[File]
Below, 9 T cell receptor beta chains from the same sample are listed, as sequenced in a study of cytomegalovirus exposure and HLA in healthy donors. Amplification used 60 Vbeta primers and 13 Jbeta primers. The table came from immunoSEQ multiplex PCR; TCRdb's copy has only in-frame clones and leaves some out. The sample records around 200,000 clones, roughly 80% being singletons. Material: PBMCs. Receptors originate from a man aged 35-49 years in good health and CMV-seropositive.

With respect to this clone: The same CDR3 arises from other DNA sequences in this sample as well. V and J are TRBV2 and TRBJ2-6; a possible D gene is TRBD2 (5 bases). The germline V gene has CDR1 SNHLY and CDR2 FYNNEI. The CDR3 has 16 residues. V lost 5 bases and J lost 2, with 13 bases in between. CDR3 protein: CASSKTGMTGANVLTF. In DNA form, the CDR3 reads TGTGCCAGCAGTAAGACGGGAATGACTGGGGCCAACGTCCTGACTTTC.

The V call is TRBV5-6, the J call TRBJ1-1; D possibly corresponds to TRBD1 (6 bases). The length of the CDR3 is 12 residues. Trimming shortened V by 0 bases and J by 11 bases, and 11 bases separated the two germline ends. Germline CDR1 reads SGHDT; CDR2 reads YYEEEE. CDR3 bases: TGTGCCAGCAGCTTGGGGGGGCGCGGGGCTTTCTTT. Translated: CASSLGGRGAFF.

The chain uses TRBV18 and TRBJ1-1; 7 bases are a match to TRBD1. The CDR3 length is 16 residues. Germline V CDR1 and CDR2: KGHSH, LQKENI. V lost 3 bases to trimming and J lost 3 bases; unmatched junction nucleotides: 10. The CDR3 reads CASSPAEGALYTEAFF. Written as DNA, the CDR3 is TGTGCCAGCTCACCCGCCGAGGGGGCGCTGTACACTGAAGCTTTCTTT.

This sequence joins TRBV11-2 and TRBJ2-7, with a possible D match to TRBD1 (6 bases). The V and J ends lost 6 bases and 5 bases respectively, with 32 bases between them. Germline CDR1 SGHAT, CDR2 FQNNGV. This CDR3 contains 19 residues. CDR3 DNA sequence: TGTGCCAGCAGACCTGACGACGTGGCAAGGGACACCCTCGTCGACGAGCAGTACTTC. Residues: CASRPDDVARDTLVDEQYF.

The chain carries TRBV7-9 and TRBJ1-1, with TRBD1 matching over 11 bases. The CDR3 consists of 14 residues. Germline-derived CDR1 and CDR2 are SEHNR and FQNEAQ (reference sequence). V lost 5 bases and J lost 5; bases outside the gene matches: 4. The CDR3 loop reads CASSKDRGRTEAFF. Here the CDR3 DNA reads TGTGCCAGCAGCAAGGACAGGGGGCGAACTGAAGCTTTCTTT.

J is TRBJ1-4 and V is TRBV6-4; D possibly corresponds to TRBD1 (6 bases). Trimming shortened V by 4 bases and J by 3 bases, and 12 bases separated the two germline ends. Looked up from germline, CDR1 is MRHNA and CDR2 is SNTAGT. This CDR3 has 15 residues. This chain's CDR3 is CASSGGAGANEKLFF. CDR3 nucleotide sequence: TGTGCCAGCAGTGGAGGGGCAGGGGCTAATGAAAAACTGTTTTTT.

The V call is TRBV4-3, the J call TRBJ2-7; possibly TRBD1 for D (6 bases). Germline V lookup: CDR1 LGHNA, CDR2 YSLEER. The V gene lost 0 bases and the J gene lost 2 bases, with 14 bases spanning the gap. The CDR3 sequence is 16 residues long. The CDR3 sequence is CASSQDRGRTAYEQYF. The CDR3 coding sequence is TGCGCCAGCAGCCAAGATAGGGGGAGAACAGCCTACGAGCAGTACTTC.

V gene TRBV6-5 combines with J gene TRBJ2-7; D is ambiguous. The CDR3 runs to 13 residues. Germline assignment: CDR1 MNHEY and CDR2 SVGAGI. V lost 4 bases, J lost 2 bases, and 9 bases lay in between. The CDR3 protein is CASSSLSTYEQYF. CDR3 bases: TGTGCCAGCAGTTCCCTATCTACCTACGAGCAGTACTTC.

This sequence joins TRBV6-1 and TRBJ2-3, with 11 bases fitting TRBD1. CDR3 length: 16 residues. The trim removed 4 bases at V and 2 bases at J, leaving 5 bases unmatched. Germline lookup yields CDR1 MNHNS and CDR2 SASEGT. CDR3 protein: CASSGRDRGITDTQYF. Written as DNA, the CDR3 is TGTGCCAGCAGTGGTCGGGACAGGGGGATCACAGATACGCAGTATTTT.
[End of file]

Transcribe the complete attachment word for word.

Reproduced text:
Below, 9 T cell receptor beta chains from the same sample are listed, as sequenced in a study of cytomegalovirus exposure and HLA in healthy donors. Amplification used 60 Vbeta primers and 13 Jbeta primers. The table came from immunoSEQ multiplex PCR; TCRdb's copy has only in-frame clones and leaves some out. The sample records around 200,000 clones, roughly 80% being singletons. Material: PBMCs. Receptors originate from a man aged 35-49 years in good health and CMV-seropositive.

With respect to this clone: The same CDR3 arises from other DNA sequences in this sample as well. V and J are TRBV2 and TRBJ2-6; a possible D gene is TRBD2 (5 bases). The germline V gene has CDR1 SNHLY and CDR2 FYNNEI. The CDR3 has 16 residues. V lost 5 bases and J lost 2, with 13 bases in between. CDR3 protein: CASSKTGMTGANVLTF. In DNA form, the CDR3 reads TGTGCCAGCAGTAAGACGGGAATGACTGGGGCCAACGTCCTGACTTTC.

The V call is TRBV5-6, the J call TRBJ1-1; D possibly corresponds to TRBD1 (6 bases). The length of the CDR3 is 12 residues. Trimming shortened V by 0 bases and J by 11 bases, and 11 bases separated the two germline ends. Germline CDR1 reads SGHDT; CDR2 reads YYEEEE. CDR3 bases: TGTGCCAGCAGCTTGGGGGGGCGCGGGGCTTTCTTT. Translated: CASSLGGRGAFF.

The chain uses TRBV18 and TRBJ1-1; 7 bases are a match to TRBD1. The CDR3 length is 16 residues. Germline V CDR1 and CDR2: KGHSH, LQKENI. V lost 3 bases to trimming and J lost 3 bases; unmatched junction nucleotides: 10. The CDR3 reads CASSPAEGALYTEAFF. Written as DNA, the CDR3 is TGTGCCAGCTCACCCGCCGAGGGGGCGCTGTACACTGAAGCTTTCTTT.

This sequence joins TRBV11-2 and TRBJ2-7, with a possible D match to TRBD1 (6 bases). The V and J ends lost 6 bases and 5 bases respectively, with 32 bases between them. Germline CDR1 SGHAT, CDR2 FQNNGV. This CDR3 contains 19 residues. CDR3 DNA sequence: TGTGCCAGCAGACCTGACGACGTGGCAAGGGACACCCTCGTCGACGAGCAGTACTTC. Residues: CASRPDDVARDTLVDEQYF.

The chain carries TRBV7-9 and TRBJ1-1, with TRBD1 matching over 11 bases. The CDR3 consists of 14 residues. Germline-derived CDR1 and CDR2 are SEHNR and FQNEAQ (reference sequence). V lost 5 bases and J lost 5; bases outside the gene matches: 4. The CDR3 loop reads CASSKDRGRTEAFF. Here the CDR3 DNA reads TGTGCCAGCAGCAAGGACAGGGGGCGAACTGAAGCTTTCTTT.

J is TRBJ1-4 and V is TRBV6-4; D possibly corresponds to TRBD1 (6 bases). Trimming shortened V by 4 bases and J by 3 bases, and 12 bases separated the two germline ends. Looked up from germline, CDR1 is MRHNA and CDR2 is SNTAGT. This CDR3 has 15 residues. This chain's CDR3 is CASSGGAGANEKLFF. CDR3 nucleotide sequence: TGTGCCAGCAGTGGAGGGGCAGGGGCTAATGAAAAACTGTTTTTT.

The V call is TRBV4-3, the J call TRBJ2-7; possibly TRBD1 for D (6 bases). Germline V lookup: CDR1 LGHNA, CDR2 YSLEER. The V gene lost 0 bases and the J gene lost 2 bases, with 14 bases spanning the gap. The CDR3 sequence is 16 residues long. The CDR3 sequence is CASSQDRGRTAYEQYF. The CDR3 coding sequence is TGCGCCAGCAGCCAAGATAGGGGGAGAACAGCCTACGAGCAGTACTTC.

V gene TRBV6-5 combines with J gene TRBJ2-7; D is ambiguous. The CDR3 runs to 13 residues. Germline assignment: CDR1 MNHEY and CDR2 SVGAGI. V lost 4 bases, J lost 2 bases, and 9 bases lay in between. The CDR3 protein is CASSSLSTYEQYF. CDR3 bases: TGTGCCAGCAGTTCCCTATCTACCTACGAGCAGTACTTC.

This sequence joins TRBV6-1 and TRBJ2-3, with 11 bases fitting TRBD1. CDR3 length: 16 residues. The trim removed 4 bases at V and 2 bases at J, leaving 5 bases unmatched. Germline lookup yields CDR1 MNHNS and CDR2 SASEGT. CDR3 protein: CASSGRDRGITDTQYF. Written as DNA, the CDR3 is TGTGCCAGCAGTGGTCGGGACAGGGGGATCACAGATACGCAGTATTTT.